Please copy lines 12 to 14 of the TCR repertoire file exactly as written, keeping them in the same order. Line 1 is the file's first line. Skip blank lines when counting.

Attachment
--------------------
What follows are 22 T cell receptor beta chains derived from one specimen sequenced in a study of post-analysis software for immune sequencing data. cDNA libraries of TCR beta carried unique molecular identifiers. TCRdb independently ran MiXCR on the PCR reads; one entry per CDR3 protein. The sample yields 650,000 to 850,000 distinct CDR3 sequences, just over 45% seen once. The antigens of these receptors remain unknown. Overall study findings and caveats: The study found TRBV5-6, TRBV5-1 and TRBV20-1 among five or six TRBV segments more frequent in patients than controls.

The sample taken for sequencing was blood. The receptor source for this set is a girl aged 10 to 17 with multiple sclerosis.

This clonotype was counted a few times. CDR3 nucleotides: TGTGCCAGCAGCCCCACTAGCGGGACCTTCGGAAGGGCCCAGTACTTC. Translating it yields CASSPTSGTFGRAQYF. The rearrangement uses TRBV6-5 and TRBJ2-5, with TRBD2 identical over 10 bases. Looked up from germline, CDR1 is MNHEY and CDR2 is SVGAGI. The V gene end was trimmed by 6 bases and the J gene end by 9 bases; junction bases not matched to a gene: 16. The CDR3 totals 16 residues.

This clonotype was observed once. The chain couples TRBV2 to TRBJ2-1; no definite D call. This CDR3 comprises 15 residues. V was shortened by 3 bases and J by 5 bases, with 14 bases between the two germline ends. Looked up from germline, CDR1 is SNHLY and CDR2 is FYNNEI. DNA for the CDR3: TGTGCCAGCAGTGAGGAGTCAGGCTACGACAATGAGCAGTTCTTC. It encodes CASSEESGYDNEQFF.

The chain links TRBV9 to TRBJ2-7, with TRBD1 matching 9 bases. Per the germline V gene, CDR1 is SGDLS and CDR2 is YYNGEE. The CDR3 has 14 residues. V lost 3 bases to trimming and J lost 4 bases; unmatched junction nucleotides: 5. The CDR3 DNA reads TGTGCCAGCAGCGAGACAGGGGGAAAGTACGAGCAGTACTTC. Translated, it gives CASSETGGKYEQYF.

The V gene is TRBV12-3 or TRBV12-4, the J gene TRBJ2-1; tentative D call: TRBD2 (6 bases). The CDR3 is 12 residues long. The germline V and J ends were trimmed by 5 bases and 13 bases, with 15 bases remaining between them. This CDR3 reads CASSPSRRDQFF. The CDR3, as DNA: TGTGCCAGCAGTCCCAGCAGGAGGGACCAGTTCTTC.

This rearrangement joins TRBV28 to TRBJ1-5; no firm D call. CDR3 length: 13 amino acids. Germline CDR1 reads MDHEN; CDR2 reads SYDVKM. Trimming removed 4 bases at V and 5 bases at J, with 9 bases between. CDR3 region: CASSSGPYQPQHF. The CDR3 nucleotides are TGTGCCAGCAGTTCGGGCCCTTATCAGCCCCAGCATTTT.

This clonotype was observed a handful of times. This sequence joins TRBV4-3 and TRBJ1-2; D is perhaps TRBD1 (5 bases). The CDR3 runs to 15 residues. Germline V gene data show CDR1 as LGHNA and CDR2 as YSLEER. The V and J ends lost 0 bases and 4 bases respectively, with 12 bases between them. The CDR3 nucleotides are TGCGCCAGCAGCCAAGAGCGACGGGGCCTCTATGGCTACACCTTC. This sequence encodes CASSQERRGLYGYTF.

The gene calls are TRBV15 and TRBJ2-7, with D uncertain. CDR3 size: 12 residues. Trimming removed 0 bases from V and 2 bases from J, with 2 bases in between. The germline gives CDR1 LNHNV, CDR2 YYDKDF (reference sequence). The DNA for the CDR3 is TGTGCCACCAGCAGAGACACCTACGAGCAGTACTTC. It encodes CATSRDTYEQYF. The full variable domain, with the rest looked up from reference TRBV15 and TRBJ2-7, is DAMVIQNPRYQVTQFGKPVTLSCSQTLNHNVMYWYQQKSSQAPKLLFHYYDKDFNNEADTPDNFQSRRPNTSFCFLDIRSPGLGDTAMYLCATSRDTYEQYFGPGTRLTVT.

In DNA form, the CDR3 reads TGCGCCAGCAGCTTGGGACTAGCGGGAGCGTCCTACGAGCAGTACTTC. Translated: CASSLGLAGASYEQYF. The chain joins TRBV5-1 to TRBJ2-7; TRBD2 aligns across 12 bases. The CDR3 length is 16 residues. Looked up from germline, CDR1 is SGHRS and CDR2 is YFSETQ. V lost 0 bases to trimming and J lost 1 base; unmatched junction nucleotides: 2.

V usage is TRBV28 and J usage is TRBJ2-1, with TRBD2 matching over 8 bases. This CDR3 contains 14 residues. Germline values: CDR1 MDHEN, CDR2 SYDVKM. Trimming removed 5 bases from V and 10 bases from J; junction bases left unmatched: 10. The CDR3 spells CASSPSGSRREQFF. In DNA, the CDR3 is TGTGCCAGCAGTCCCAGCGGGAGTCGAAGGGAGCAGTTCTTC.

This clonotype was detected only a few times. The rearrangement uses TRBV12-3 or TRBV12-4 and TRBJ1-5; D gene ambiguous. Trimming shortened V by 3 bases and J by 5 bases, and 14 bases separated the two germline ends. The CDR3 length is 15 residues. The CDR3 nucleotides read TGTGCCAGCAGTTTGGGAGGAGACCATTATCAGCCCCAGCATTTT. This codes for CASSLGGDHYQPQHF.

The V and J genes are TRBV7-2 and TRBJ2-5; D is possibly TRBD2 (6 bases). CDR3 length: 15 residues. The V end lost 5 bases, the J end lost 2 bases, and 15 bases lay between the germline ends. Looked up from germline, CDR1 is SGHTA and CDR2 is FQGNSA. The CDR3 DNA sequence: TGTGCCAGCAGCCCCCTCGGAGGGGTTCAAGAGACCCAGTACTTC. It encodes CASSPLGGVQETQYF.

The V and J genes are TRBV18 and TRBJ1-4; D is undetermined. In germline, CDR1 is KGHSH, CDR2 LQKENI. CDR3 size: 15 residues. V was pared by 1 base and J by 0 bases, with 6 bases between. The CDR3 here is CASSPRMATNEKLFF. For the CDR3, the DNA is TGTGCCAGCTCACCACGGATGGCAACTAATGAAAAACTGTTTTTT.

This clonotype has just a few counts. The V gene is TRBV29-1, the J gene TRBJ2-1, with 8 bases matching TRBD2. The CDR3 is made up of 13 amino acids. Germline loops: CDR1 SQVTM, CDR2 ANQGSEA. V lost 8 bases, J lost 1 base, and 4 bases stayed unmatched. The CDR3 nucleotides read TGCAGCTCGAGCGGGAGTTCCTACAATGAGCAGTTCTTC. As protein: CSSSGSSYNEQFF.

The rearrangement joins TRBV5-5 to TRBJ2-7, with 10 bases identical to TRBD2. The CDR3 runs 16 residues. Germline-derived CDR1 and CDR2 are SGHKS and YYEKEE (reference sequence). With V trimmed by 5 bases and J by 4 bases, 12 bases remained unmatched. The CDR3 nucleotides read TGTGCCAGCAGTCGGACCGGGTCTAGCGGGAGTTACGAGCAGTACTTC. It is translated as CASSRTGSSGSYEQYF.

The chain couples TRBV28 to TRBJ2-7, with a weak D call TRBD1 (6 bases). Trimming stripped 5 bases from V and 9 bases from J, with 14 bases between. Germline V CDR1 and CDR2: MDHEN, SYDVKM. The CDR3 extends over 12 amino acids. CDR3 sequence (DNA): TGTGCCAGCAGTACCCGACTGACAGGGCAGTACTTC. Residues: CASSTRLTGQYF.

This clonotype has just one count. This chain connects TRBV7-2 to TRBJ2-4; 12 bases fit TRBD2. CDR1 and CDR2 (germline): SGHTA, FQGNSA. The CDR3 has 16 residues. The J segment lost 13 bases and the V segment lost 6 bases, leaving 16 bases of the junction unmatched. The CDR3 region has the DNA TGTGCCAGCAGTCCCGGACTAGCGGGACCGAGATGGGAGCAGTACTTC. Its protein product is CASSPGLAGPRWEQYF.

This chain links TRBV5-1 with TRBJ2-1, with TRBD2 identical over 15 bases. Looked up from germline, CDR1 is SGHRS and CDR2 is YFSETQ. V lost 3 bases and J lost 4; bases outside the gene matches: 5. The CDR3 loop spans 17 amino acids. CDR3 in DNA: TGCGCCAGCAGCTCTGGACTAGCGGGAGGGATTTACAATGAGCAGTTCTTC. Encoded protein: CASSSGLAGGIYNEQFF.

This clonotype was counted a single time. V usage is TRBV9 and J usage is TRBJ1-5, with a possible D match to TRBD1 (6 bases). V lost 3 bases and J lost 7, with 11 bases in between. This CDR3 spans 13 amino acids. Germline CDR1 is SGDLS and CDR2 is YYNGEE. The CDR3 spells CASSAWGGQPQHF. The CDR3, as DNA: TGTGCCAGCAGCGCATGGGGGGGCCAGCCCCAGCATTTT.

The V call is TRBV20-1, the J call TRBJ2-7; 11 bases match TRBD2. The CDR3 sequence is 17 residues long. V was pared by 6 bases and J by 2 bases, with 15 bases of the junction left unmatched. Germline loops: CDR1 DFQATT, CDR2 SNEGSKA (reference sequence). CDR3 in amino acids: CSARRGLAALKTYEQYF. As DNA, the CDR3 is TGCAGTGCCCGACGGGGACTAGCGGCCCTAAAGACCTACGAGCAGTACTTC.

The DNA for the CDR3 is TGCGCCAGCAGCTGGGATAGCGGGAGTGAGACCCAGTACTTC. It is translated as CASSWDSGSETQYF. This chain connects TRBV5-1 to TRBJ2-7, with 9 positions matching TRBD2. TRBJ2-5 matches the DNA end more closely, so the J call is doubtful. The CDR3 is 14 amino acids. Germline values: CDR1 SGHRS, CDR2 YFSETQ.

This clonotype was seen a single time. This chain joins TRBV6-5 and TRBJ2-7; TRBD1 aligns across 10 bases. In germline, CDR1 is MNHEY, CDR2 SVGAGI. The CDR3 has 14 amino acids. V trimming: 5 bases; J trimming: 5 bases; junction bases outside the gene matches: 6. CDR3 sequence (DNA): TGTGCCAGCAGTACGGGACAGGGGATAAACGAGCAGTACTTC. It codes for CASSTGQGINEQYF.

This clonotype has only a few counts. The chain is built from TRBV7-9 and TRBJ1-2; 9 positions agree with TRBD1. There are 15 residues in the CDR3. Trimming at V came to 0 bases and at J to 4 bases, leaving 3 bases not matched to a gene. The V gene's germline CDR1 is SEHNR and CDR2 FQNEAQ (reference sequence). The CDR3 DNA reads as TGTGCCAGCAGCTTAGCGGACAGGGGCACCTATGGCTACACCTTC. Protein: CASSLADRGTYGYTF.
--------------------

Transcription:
This clonotype was detected only a few times. The rearrangement uses TRBV12-3 or TRBV12-4 and TRBJ1-5; D gene ambiguous. Trimming shortened V by 3 bases and J by 5 bases, and 14 bases separated the two germline ends. The CDR3 length is 15 residues. The CDR3 nucleotides read TGTGCCAGCAGTTTGGGAGGAGACCATTATCAGCCCCAGCATTTT. This codes for CASSLGGDHYQPQHF.

The V and J genes are TRBV7-2 and TRBJ2-5; D is possibly TRBD2 (6 bases). CDR3 length: 15 residues. The V end lost 5 bases, the J end lost 2 bases, and 15 bases lay between the germline ends. Looked up from germline, CDR1 is SGHTA and CDR2 is FQGNSA. The CDR3 DNA sequence: TGTGCCAGCAGCCCCCTCGGAGGGGTTCAAGAGACCCAGTACTTC. It encodes CASSPLGGVQETQYF.

The V and J genes are TRBV18 and TRBJ1-4; D is undetermined. In germline, CDR1 is KGHSH, CDR2 LQKENI. CDR3 size: 15 residues. V was pared by 1 base and J by 0 bases, with 6 bases between. The CDR3 here is CASSPRMATNEKLFF. For the CDR3, the DNA is TGTGCCAGCTCACCACGGATGGCAACTAATGAAAAACTGTTTTTT.